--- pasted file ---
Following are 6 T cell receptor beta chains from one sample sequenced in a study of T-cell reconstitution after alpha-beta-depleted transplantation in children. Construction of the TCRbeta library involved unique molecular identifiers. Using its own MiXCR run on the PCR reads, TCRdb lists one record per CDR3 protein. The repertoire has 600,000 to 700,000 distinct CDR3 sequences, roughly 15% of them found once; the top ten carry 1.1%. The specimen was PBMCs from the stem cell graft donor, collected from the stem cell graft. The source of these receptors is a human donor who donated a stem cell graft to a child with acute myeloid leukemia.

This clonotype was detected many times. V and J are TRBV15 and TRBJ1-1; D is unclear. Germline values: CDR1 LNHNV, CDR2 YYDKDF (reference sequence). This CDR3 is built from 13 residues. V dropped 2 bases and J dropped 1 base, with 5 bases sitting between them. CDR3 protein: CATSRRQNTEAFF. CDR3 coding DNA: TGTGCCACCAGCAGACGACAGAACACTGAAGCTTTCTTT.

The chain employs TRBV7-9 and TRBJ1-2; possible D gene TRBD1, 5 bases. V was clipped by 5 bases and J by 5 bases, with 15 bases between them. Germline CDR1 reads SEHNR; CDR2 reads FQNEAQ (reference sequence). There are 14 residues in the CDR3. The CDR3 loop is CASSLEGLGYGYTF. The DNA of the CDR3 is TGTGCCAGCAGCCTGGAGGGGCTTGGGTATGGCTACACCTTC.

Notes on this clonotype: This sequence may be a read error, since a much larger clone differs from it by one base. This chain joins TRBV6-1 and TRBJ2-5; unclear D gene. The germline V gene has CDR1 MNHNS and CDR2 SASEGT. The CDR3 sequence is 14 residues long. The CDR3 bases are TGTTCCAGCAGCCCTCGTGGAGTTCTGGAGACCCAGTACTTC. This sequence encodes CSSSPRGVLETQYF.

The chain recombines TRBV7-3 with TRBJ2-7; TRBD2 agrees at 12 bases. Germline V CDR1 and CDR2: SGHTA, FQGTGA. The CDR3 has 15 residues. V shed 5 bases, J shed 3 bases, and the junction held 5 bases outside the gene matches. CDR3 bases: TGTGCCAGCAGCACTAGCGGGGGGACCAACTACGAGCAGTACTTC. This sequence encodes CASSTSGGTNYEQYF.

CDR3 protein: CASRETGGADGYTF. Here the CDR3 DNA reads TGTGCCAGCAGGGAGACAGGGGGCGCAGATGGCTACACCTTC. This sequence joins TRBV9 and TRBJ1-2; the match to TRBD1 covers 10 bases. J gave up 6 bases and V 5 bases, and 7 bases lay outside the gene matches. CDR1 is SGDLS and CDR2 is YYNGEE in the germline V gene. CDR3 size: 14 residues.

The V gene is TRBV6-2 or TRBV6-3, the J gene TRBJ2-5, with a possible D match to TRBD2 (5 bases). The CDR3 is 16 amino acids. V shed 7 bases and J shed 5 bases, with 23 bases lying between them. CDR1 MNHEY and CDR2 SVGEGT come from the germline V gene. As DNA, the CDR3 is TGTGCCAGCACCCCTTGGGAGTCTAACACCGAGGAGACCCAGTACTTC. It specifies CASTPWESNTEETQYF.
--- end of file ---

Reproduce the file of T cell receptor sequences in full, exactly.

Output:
Following are 6 T cell receptor beta chains from one sample sequenced in a study of T-cell reconstitution after alpha-beta-depleted transplantation in children. Construction of the TCRbeta library involved unique molecular identifiers. Using its own MiXCR run on the PCR reads, TCRdb lists one record per CDR3 protein. The repertoire has 600,000 to 700,000 distinct CDR3 sequences, roughly 15% of them found once; the top ten carry 1.1%. The specimen was PBMCs from the stem cell graft donor, collected from the stem cell graft. The source of these receptors is a human donor who donated a stem cell graft to a child with acute myeloid leukemia.

This clonotype was detected many times. V and J are TRBV15 and TRBJ1-1; D is unclear. Germline values: CDR1 LNHNV, CDR2 YYDKDF (reference sequence). This CDR3 is built from 13 residues. V dropped 2 bases and J dropped 1 base, with 5 bases sitting between them. CDR3 protein: CATSRRQNTEAFF. CDR3 coding DNA: TGTGCCACCAGCAGACGACAGAACACTGAAGCTTTCTTT.

The chain employs TRBV7-9 and TRBJ1-2; possible D gene TRBD1, 5 bases. V was clipped by 5 bases and J by 5 bases, with 15 bases between them. Germline CDR1 reads SEHNR; CDR2 reads FQNEAQ (reference sequence). There are 14 residues in the CDR3. The CDR3 loop is CASSLEGLGYGYTF. The DNA of the CDR3 is TGTGCCAGCAGCCTGGAGGGGCTTGGGTATGGCTACACCTTC.

Notes on this clonotype: This sequence may be a read error, since a much larger clone differs from it by one base. This chain joins TRBV6-1 and TRBJ2-5; unclear D gene. The germline V gene has CDR1 MNHNS and CDR2 SASEGT. The CDR3 sequence is 14 residues long. The CDR3 bases are TGTTCCAGCAGCCCTCGTGGAGTTCTGGAGACCCAGTACTTC. This sequence encodes CSSSPRGVLETQYF.

The chain recombines TRBV7-3 with TRBJ2-7; TRBD2 agrees at 12 bases. Germline V CDR1 and CDR2: SGHTA, FQGTGA. The CDR3 has 15 residues. V shed 5 bases, J shed 3 bases, and the junction held 5 bases outside the gene matches. CDR3 bases: TGTGCCAGCAGCACTAGCGGGGGGACCAACTACGAGCAGTACTTC. This sequence encodes CASSTSGGTNYEQYF.

CDR3 protein: CASRETGGADGYTF. Here the CDR3 DNA reads TGTGCCAGCAGGGAGACAGGGGGCGCAGATGGCTACACCTTC. This sequence joins TRBV9 and TRBJ1-2; the match to TRBD1 covers 10 bases. J gave up 6 bases and V 5 bases, and 7 bases lay outside the gene matches. CDR1 is SGDLS and CDR2 is YYNGEE in the germline V gene. CDR3 size: 14 residues.

The V gene is TRBV6-2 or TRBV6-3, the J gene TRBJ2-5, with a possible D match to TRBD2 (5 bases). The CDR3 is 16 amino acids. V shed 7 bases and J shed 5 bases, with 23 bases lying between them. CDR1 MNHEY and CDR2 SVGEGT come from the germline V gene. As DNA, the CDR3 is TGTGCCAGCACCCCTTGGGAGTCTAACACCGAGGAGACCCAGTACTTC. It specifies CASTPWESNTEETQYF.